Interview: Olympic Athlete Henry Frayne
Adrien Van Bruinessen | On 28, Oct 2014
Decked from top to toe in Adidas gear, Henry Frayne downs two eggs and an avo on toast as we got a word in before he was off to training. Henry is an Olympic athlete, competing in both long jump and triple jump. As if that wasnâ€™t enough to fill his plate, he has a commerce degree already under his belt, and is currently studying law. We chatted about the ups and downs of being a professional athlete.
CD: What is a season tour like for you?
HF: Ah, a season tour! A season as an athlete involves roughly nine months in Australia and three months abroad; mostly Europe, sometimes America and Asia. I spend the first 2-3 months in Australia competing, and then follow the circuits, pretty much following the money, to make a living. I spend six months training, six months competing, and pretty much six days a week, 4-6 hours a day in the gym or on the track.
CD: How do you compare training in Australia to training overseas?
HF: Itâ€™s easier in Australia because you have your support network and the familiarity of the facilities and track. The climate here is amazing for training; Brisbane is the best place in Australia for that. Also, overseas your whole day revolves around training, and you donâ€™t have your friends and hobbies there. I have to focus and hone back the inner tourist, and really do just boring stuff when Iâ€™m not training.
CD: What is your favourite country?
HF: Italy, for sure. Italy has everything; youâ€™ve got the Amalfi coast, Adriatic coast, Italian Alps, amazing food, amazing weather and a strong culture. I also love Germany. I base there at least a month every year. I learnt German in school so every year I teeter around and try to speak German, but more often than not I get, â€œItâ€™s fine, just speak Englishâ€. I also really love Indonesia after being away for 3-4 months, just for a bit of relaxation on the way home.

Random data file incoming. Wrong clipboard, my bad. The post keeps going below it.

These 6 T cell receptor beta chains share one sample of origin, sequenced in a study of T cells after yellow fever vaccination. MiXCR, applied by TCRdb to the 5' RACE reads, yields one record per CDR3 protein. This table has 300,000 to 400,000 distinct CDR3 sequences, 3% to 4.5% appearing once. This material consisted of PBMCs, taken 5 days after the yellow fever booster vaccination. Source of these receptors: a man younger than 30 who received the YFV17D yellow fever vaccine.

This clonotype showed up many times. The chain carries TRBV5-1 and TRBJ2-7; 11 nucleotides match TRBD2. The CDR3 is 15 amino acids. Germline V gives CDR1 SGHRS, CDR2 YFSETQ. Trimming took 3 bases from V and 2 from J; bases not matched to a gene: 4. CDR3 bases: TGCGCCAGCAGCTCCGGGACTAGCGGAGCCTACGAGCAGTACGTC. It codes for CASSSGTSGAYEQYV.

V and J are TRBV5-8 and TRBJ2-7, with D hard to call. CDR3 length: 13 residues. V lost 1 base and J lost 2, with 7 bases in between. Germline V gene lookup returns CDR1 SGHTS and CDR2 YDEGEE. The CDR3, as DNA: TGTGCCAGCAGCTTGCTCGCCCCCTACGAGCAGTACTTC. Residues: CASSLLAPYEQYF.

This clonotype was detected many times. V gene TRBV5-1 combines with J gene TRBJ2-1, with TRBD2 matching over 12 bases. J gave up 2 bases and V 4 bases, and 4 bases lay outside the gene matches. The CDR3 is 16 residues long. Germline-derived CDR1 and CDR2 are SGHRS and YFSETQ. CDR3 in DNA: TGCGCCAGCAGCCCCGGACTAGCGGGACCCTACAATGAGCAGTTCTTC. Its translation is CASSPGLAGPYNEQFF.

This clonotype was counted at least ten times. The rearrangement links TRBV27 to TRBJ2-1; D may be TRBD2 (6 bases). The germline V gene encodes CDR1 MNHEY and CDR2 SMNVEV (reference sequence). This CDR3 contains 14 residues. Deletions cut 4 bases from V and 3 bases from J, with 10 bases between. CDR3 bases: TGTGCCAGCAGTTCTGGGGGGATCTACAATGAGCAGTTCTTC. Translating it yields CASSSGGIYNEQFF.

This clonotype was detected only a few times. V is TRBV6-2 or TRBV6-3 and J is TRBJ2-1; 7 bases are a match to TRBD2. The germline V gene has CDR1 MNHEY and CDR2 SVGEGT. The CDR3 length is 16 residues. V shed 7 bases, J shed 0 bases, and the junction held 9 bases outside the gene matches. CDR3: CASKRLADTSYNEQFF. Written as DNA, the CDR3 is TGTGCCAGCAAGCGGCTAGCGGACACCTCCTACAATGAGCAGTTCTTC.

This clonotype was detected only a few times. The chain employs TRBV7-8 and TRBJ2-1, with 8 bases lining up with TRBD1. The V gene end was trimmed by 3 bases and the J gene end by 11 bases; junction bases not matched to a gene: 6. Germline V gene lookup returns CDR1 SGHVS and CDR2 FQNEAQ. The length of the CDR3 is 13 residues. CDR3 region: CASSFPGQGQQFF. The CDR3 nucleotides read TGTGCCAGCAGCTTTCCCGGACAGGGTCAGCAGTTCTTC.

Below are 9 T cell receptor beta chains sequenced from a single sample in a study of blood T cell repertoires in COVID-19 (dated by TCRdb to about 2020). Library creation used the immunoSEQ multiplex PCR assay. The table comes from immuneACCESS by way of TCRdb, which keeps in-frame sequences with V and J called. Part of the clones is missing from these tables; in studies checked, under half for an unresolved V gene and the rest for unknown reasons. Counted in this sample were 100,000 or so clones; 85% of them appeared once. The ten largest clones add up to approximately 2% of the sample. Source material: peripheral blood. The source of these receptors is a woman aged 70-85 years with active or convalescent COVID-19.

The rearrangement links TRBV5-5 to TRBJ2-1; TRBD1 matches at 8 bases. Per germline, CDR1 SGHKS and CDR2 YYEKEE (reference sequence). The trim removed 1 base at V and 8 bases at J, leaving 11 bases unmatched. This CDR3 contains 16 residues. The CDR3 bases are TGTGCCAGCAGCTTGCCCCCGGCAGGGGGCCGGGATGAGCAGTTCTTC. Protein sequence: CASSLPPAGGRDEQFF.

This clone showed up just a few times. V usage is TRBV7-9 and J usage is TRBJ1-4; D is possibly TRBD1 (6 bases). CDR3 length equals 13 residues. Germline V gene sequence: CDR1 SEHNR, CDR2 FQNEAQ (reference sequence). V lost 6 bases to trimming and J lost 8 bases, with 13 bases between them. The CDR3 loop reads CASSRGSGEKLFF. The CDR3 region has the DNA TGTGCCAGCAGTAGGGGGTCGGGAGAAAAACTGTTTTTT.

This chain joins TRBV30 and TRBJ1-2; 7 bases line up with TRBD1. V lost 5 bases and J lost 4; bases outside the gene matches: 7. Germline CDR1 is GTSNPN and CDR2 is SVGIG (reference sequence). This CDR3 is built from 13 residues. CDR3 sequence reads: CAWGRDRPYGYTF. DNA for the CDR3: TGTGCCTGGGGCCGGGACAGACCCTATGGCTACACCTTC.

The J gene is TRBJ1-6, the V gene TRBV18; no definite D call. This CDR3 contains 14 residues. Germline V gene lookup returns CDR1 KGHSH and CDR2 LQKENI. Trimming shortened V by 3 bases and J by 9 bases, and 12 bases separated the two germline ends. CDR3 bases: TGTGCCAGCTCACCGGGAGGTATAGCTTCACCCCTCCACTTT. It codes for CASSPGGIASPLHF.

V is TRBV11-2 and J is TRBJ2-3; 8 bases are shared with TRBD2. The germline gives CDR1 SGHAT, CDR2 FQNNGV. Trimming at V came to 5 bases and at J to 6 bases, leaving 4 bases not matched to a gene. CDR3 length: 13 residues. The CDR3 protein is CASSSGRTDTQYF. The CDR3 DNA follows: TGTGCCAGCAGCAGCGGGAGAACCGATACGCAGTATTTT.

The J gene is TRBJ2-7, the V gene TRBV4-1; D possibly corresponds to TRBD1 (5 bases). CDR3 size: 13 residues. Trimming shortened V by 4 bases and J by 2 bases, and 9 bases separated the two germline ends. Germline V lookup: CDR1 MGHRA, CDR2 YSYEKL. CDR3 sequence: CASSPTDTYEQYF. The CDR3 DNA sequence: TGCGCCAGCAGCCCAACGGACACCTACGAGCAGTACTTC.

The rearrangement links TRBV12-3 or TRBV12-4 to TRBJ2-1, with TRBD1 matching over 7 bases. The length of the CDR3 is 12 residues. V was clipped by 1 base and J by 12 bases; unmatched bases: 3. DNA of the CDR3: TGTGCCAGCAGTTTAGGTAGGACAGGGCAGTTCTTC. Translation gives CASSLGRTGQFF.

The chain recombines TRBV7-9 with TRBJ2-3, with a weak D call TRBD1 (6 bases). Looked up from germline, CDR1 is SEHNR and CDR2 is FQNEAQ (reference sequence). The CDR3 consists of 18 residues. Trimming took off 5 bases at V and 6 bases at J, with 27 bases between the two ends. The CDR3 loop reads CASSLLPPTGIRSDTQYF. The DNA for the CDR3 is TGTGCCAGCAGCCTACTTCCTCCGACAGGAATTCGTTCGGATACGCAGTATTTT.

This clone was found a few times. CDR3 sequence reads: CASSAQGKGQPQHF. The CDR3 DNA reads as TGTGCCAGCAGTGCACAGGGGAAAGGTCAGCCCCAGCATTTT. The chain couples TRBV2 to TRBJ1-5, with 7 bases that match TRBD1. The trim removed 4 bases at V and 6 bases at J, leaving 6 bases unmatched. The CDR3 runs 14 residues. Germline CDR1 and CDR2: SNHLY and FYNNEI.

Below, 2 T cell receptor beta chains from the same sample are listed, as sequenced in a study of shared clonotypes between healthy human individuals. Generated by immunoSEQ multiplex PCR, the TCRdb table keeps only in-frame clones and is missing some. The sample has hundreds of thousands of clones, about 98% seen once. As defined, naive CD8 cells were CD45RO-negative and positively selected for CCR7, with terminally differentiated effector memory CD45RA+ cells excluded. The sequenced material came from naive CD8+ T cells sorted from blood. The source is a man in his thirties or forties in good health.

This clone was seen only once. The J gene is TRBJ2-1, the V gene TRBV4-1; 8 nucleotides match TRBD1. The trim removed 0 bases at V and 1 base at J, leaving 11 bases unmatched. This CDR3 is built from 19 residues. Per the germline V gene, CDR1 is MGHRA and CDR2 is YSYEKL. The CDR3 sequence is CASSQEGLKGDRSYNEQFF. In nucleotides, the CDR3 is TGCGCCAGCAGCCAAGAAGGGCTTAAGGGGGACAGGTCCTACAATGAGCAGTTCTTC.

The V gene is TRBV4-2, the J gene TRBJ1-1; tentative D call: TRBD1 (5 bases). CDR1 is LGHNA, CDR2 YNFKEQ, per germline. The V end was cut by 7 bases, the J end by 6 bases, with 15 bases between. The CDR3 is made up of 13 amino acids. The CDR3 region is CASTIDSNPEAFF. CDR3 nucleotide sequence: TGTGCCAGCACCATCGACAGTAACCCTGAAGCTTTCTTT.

CD: How did you find the London Olympics?
HF: Itâ€™s pretty disappointing when you donâ€™t fulfil your own expectations; to spend ten years training to make it to the Olympics and get an injury nine weeks out, knowing your Olympics is already over. On paper itâ€™s like wow, pretty glamorous. And it is for the top 2% of athletes, but itâ€™s based on a once every four years thing, with not much funding at all unless you have some sponsors. Itâ€™s also kind of depressing; some of the athletes from poorer countries go to the Olympics and just put on five kilos because there is so much food provided, and theyâ€™re not used to it. Thatâ€™s why I understood when Ian Thorpe and Grant Hackett came out with these stories of depression. And they were successful.
CD: Did you always want to be a professional athlete?
HF: As an athlete there is a lot of perks. You get to see 10-20 countries a year, you chase summer around the world, and you earn money doing something that keeps you fit. Plus you have the chance to reach the pinnacle of sport and make it to the Olympics. Negative side is, if you donâ€™t crack it big you end up being thirty and youâ€™re behind all your peers in terms of their career paths. I finished a commerce degree in 2011, and I could be years into that job.
CD: I saw you did some modelling for Adidas!
HF: Iâ€™m sponsored by Adidas, so for the 2012 Olympic uniform launch in Sydney I did a bit of modelling of their uniforms. I was surrounded by Australiaâ€™s top athletes; I would have been the lowest ranked, youngest athlete there. I donâ€™t know where I got the confidence to do that.
Henry says that next year is his breakthrough year, and hopes that by the 2016 Olympics heâ€™ll be a household name. We donâ€™t doubt it! And heâ€™s single, ladies.
Images from Henry Frayneâ€™s Facebook